24-105mm f/4L or 17-40mm f/4L & 50mm f/1.4

Discussion in 'Beyond the Basics' started by sA x sKy, Oct 13, 2009.

  1. sA x sKy

    sA x sKy TPF Noob!

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    I'm going to be getting the Canon 5D Mark II this week and I'm trying to figure out if I should get the kit w/the 24-105mm f/4L or just the body and get two lens: 17-40mm f/4L & 50mm f/1.4.

    My main focus is portraiture and landscape photography (long exposures, time lapses, beaches, etc) and maybe trying out architecture. The problem is, I have no zoom. I used the 24-105 two days ago at B&H and it was definitely a very nice lens.

    I'm thinking of going for the body only w/the 2 lens and maybe sometime before summer, I can afford the 70-200mm f/2.8.

    I don't know. What do you guys think?
     
    Last edited: Oct 13, 2009
  2. Azriel

    Azriel TPF Noob!

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    Get sigma's 1.4 over canon's if you are going to get a 50mm

    personally though, I love my 24-105
     
  3. chip

    chip TPF Noob!

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    Get the 24-105 and 17-40 and 70-200
     
  4. Derrel

    Derrel Mr. Rain Cloud

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    Tough call, but my gut feeling is to buy the 24-105-L,since it will be good for portraiture, and quite handy at the beach,and just handy in general. I have one, and it's a nice lens. Not "fantastic", but nice. It has very visible distortion at the short end, from 24 to around 38-40mm, and it has some light fall-off (vignetting) too, but that can be corrected in Adobe Bridge on the RAW files if desired. I would not suggest the 24-105-L as a lens for architecture.

    The 50mm 1.4 is not a very good portrait length on FF,and based on the price and use for portraiture, the 85/1.8 EF would be my suggestion instead of the 50/1.4,which I also have; the 50/1.4 is a quality 50mm lens, but on FF it is too wide,and the working distances are awkwardly close, leading to foreshortening on limbs and noses...50 is just not a good portrait length on FF. And neither is much of anything in the 17 to 40mm focal length--too short for portraiture.

    Convenience, IS, and all-in-one flexibility is where the 24-105-L shines. I don't own the 17-40, but have looked at it but the range to me is uninteresting; I am sure for many others it'd be a great lens.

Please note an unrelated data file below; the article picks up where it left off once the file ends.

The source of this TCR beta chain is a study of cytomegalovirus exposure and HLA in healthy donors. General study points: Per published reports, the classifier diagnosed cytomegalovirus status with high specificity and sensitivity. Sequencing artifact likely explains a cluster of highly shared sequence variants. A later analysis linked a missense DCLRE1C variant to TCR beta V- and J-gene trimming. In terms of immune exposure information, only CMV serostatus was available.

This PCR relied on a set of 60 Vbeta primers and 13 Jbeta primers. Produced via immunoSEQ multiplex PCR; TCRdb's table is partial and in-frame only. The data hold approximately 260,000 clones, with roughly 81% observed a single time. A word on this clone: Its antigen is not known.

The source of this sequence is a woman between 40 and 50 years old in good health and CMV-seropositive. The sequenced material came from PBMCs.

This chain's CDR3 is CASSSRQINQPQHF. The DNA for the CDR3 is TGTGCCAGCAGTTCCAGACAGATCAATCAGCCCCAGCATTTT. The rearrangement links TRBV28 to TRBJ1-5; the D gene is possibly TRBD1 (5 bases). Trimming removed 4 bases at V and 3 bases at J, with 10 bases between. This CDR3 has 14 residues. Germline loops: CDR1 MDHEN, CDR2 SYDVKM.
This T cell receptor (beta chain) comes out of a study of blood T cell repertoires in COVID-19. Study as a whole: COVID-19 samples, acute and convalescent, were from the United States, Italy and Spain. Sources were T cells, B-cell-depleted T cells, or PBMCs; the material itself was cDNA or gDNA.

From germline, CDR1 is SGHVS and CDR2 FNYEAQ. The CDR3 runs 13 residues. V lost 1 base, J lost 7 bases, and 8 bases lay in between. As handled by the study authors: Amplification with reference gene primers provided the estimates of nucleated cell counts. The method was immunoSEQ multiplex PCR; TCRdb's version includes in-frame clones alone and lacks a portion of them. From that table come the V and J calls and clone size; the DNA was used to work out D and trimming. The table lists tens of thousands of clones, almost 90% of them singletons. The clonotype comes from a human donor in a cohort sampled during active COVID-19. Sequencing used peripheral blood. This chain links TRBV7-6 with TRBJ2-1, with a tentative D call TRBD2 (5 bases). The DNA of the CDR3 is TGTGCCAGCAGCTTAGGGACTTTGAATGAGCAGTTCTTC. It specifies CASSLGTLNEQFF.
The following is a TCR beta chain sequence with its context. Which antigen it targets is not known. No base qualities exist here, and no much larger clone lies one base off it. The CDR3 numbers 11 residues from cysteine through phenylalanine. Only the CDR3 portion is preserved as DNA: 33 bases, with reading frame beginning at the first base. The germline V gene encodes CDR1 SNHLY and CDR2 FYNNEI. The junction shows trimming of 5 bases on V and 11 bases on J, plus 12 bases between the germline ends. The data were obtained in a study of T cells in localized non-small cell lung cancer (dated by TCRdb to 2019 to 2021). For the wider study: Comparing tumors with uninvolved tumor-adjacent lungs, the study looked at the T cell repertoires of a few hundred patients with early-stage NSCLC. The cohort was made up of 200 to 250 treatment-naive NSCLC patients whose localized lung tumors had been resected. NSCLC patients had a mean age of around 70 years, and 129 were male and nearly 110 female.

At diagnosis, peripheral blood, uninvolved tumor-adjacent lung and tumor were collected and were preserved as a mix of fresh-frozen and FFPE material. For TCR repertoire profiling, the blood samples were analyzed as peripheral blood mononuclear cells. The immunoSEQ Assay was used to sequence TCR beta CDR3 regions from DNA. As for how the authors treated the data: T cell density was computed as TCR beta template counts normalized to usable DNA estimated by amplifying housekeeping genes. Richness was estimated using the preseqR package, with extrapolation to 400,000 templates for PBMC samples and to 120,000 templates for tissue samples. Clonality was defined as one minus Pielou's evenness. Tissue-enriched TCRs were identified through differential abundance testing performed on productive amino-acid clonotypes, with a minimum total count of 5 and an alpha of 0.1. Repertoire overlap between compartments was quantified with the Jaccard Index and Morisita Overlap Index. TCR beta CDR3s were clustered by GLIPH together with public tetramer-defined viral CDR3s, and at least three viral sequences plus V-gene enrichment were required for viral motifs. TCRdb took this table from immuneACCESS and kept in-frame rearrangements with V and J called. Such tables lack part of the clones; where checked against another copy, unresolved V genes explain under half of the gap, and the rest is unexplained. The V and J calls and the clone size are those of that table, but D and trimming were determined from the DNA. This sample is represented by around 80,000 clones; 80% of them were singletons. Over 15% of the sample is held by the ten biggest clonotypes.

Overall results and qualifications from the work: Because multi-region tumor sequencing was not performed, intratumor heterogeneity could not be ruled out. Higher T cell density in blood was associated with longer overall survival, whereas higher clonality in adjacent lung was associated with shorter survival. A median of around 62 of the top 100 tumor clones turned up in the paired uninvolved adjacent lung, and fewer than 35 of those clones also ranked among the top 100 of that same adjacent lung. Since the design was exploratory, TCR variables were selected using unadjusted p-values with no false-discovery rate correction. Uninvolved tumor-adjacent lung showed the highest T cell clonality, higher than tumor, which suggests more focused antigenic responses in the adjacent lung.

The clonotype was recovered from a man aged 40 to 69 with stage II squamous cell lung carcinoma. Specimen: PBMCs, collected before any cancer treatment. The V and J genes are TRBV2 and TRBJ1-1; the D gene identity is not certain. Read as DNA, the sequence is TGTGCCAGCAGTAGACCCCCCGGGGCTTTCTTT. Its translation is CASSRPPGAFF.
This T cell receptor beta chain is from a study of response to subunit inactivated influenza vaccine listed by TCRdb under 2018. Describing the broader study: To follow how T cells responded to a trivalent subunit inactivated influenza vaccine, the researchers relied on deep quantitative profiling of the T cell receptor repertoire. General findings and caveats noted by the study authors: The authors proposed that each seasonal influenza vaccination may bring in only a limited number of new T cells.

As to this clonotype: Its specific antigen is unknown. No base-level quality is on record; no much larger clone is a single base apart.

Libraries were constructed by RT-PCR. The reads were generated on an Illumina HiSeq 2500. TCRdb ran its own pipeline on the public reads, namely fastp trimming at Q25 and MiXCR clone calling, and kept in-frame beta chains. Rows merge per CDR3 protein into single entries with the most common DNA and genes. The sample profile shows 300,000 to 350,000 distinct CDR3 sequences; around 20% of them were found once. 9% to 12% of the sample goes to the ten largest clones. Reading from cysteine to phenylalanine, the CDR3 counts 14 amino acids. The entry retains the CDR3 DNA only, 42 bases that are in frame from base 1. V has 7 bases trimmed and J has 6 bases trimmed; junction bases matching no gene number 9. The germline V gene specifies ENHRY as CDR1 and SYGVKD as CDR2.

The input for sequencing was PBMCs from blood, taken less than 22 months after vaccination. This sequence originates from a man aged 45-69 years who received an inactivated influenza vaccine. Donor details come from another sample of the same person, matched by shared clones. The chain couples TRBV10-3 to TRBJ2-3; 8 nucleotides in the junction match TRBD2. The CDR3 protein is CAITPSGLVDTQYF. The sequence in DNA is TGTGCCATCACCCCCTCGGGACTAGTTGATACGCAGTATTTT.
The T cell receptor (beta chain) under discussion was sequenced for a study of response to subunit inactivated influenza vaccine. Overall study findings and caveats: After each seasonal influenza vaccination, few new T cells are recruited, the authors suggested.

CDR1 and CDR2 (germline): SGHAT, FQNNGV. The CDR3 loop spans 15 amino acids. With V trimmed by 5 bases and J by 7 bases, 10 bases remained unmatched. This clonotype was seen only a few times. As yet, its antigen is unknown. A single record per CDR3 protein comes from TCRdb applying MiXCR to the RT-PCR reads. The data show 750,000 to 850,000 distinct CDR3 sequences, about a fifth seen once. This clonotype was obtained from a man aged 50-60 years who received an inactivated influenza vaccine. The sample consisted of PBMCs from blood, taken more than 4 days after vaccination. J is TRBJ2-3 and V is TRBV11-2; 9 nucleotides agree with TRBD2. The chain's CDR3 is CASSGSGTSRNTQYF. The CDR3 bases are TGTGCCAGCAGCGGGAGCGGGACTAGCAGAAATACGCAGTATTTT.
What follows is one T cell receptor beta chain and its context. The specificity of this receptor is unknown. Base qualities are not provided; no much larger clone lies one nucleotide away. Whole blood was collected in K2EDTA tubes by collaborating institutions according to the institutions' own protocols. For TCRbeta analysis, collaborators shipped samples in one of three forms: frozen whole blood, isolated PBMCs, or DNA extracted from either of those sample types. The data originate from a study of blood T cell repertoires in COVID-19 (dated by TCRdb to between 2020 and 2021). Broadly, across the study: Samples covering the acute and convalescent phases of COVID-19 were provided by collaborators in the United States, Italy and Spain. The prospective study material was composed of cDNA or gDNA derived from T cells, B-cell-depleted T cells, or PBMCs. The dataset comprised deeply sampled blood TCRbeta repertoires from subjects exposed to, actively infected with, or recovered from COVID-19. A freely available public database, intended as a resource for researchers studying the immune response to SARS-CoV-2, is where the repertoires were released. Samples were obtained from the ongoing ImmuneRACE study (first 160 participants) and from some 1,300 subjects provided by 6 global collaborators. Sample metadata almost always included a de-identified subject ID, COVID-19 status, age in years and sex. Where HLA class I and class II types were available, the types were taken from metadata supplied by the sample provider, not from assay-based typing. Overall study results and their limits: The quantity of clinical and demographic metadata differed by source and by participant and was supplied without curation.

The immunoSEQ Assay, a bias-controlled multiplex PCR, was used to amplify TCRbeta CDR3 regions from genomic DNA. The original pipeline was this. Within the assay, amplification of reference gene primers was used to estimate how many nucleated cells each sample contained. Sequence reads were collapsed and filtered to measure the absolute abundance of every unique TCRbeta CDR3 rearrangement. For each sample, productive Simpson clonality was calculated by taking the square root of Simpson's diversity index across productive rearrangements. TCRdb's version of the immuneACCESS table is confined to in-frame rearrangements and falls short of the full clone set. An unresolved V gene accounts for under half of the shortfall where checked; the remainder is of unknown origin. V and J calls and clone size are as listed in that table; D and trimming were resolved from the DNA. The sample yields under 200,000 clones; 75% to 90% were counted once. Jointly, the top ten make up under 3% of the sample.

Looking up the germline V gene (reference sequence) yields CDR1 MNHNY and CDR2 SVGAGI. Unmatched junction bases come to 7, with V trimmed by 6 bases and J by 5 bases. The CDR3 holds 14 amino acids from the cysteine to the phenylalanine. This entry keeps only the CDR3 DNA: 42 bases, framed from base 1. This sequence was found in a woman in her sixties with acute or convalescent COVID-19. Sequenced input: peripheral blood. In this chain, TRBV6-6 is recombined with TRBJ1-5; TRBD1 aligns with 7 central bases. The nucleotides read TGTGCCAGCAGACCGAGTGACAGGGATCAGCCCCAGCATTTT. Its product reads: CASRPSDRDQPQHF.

5. hchristensen

    hchristensen TPF Noob!

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    Just get the 24-105 for now. 24 is wide enough for landscapes in probably 80% of the cases you run into. You'll probably never want to go any wider than 20mm unless you like the distorted look. 105 should be great for portraits. If you are absolutely getting the 70-200, consider getting the 24-70 instead of the 24-105. The IQ is better on the 24-70.
     
  6. Gtogs

    Gtogs TPF Noob!

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    Get the kit with the 24 - 105L, it is a good all around lens on the full frame camera.
     
  7. bigtwinky

    bigtwinky No longer a newbie, moving up!

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    While not owning either lens, I would also think that if you are set on getting the 70-200, a better compliment might be the 24-70 instead of the 24-105.

    If you won't be with the 70-200 for a long time, then the 24-105 would be my choice over the 50 + 17-40.

    The "holy trinity" of lenses is considered to be the 24-70, 70-200 and 16-35...thus covering pretty much everything except very long telephoto and fish eye
     
  8. inTempus

    inTempus TPF Noob!

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    If you can only get one zoom, go with the 24-105 for now. Pick up the 17-40 later. Personally, I would go with the 24-70 f/2.8 (which I did). I would trade f/2.8 for IS any day of the week.
     
  9. DScience

    DScience No longer a newbie, moving up!

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    I'll just take the time right now to say that I am insanely jealous of your glass collection. :drool:
     
  10. sA x sKy

    sA x sKy TPF Noob!

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    Yeah, thanks for the heads up. I read through a ton of reviews on Fred Miranda between the 24-105 & 24-70, and it definitely looks like the 24-70 is the winner. I'll be buying the 24-70 then.
     
  11. davebmck

    davebmck TPF Noob!

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    I have both the 24-105 and the 14-40. You can use the 24-105 for landscape in a pinch, but you won't be satisfied with it for serious landscape. It just isn't wide enough for the full frame format. I was in the Colorado Rockies last weekend and never took the 24-100 out of the bag. The 17-40 got a lot of use though.
     
  12. sA x sKy

    sA x sKy TPF Noob!

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    I thought that 24mm is actually considered wide while something in the 10-20mm range would be considered ultra-wide.

    I'm not going to be doing anything other than taking long exposures of the beach w/ND Grad filters when it comes to wide angle but when I said architectural shots, I didn't mean real estate type of shots. I meant fine art/abstract looking exterior shots of buildings in NYC.
     

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